- When possible, use a lightweight stove for cooking. Use a candle lantern or solar-powered light.
- If campfires are permitted, use established fire rings, fire pans, or mount fires.
- Keep your fire small.
- Only use dead wood that has fallen to the ground and can be broken by hand. Check local regulations to ensure that gathering firewood is permitted.
- Burn your fire down to ash and put the fire out completely before leaving. A fire should be drowned and stirred until it is cool enough for you to touch with your hand.
6: Respect Wildlife
When you are dispersed camping, you are often spending time in the natural habitat of many critters. Remember, this is their home, so please treat it as such.
- Enjoy watching wildlife from a distance. Never approach wildlife.
- Do not feed animals. Feeding wildlife of any kind can alter their natural behaviors, damage their health, and even expose them to danger.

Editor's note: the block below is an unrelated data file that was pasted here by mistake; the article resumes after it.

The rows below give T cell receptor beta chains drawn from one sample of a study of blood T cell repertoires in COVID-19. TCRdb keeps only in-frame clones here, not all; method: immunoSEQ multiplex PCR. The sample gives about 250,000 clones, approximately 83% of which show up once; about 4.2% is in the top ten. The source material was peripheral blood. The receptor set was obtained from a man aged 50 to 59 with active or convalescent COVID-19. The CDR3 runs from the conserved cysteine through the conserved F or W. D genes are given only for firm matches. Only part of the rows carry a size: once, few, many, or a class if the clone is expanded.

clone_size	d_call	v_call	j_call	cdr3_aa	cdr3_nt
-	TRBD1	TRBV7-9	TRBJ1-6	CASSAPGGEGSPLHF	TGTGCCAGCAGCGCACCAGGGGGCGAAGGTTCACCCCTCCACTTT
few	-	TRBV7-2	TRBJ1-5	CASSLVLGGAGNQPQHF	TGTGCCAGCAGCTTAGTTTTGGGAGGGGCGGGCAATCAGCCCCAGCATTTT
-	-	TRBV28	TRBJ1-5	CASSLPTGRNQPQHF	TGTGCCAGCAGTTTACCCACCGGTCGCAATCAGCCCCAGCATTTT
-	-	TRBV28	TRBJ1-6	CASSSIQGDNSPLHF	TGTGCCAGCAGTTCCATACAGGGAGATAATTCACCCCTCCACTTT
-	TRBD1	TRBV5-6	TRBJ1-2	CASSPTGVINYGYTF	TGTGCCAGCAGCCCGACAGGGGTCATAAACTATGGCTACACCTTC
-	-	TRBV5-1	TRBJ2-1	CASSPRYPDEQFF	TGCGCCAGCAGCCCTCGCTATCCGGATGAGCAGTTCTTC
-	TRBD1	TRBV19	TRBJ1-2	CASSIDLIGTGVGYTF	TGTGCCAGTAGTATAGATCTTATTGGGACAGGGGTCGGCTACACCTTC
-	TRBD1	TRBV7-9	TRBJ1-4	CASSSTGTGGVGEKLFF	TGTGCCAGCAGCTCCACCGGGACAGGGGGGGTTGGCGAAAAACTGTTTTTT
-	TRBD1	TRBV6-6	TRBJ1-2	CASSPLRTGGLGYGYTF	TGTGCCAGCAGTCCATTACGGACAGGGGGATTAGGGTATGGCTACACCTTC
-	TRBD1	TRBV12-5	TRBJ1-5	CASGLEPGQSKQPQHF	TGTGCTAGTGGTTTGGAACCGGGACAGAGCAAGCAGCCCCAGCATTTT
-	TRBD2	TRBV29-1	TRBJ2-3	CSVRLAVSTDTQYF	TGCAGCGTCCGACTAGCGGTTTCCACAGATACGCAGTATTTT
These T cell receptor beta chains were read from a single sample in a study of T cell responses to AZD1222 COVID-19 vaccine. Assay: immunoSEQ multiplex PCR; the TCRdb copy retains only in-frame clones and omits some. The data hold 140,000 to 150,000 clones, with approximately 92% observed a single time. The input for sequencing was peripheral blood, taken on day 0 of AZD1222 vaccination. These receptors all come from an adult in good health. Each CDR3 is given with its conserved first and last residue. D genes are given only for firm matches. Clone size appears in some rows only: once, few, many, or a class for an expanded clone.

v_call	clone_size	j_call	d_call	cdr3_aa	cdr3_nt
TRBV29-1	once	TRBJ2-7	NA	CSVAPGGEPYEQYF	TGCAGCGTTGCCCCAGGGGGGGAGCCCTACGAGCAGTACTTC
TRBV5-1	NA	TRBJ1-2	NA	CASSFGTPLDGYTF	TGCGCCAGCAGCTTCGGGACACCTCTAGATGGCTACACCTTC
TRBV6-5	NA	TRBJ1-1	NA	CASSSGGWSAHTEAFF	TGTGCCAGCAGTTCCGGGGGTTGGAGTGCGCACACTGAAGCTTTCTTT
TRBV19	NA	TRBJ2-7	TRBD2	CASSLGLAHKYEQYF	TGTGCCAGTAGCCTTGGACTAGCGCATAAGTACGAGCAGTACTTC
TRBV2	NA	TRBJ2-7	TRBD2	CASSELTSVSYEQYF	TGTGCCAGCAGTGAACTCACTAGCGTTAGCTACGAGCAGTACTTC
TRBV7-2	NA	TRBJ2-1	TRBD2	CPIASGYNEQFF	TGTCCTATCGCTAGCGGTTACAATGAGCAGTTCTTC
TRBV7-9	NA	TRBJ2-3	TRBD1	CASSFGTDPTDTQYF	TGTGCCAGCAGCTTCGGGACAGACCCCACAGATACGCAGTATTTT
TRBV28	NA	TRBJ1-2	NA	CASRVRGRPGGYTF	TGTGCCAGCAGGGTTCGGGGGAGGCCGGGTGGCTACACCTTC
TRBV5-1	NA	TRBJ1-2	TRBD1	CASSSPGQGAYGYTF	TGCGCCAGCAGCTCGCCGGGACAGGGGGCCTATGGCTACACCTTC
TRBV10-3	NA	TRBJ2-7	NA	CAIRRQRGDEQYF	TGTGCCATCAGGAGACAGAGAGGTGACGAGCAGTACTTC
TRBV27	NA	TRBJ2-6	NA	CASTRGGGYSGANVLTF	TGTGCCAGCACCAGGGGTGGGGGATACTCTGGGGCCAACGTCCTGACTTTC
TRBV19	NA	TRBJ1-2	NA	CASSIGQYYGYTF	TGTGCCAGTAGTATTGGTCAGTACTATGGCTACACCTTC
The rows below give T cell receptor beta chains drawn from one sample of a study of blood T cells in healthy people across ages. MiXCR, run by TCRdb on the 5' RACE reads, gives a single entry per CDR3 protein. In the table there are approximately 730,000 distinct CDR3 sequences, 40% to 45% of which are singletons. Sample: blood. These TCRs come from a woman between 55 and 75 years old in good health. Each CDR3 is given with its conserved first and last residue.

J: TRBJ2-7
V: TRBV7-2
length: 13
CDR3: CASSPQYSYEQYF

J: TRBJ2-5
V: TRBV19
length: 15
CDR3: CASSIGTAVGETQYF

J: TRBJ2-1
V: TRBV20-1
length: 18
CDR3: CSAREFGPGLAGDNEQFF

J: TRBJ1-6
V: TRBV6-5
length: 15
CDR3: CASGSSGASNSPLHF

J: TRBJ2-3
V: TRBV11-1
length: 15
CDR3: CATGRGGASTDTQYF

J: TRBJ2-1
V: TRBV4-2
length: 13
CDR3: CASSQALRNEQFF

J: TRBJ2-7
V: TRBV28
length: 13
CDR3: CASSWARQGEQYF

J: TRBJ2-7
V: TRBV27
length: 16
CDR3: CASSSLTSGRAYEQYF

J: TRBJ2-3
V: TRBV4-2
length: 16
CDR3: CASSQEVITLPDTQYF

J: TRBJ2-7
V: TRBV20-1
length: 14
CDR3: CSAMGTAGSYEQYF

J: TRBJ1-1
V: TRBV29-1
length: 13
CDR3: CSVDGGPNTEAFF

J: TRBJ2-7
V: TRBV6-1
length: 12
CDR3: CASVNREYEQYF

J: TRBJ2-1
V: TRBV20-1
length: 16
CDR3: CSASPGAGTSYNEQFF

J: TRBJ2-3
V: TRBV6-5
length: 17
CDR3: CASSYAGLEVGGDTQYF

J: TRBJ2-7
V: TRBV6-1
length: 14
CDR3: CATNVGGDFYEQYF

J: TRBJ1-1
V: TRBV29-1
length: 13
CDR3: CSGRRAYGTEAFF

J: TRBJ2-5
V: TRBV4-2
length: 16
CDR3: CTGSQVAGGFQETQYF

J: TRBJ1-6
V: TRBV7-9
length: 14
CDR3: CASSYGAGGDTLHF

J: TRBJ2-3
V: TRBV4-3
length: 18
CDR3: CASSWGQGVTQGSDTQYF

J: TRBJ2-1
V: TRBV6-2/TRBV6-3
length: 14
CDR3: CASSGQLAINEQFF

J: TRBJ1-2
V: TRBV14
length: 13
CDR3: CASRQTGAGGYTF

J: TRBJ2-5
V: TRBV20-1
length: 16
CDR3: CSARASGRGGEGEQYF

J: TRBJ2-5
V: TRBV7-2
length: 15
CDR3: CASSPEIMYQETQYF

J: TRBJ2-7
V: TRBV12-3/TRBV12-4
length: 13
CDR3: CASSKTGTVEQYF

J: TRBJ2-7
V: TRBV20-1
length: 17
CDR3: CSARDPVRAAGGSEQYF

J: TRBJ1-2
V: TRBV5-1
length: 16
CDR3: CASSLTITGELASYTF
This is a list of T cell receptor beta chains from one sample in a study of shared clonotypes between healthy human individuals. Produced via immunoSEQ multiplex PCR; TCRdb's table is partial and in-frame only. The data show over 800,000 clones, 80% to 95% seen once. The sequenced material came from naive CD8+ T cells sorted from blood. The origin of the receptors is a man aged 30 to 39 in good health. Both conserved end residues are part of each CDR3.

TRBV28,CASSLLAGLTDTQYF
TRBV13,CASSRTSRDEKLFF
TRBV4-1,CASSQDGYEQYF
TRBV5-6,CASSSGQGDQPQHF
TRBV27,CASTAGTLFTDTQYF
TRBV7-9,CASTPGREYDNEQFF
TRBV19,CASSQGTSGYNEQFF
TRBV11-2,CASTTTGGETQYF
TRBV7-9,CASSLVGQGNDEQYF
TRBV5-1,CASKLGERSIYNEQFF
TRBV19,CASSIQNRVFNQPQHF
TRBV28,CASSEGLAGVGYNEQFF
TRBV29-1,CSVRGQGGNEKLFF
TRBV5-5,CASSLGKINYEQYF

- Keep wildlife safe by storing your food and trash securely.
- If you bring pets with you, keep them on a leash or under your control at all times.
7: Be Considerate of Other Visitors
While you might find yourself spending plenty of time alone in the woods when you opt for dispersed camping, make sure you are considerate of others who might also be seeking out the quiet of nature.
- Be respectful of others.
- Be courteous, yielding to others on trails and roads.
- Avoid creating loud noises, whether that be your voice or playing music. Instead, let others enjoy the sounds of nature.
Begin Your Journey into the World of Dispersed Camping
Dispersed camping is a wonderful way to get out into nature, away from the crowds. Start planning your next camping adventure by finding the camping sites from the BLM or The Dyrt.
At Antero Adventure Vans, we can help you find the perfect camper van to take you on your next dispersed camping journey. Our Class B vans are the ideal off-grid rigs, providing you with all the comforts and luxuries you desire without the need for hookups or traditional campsites.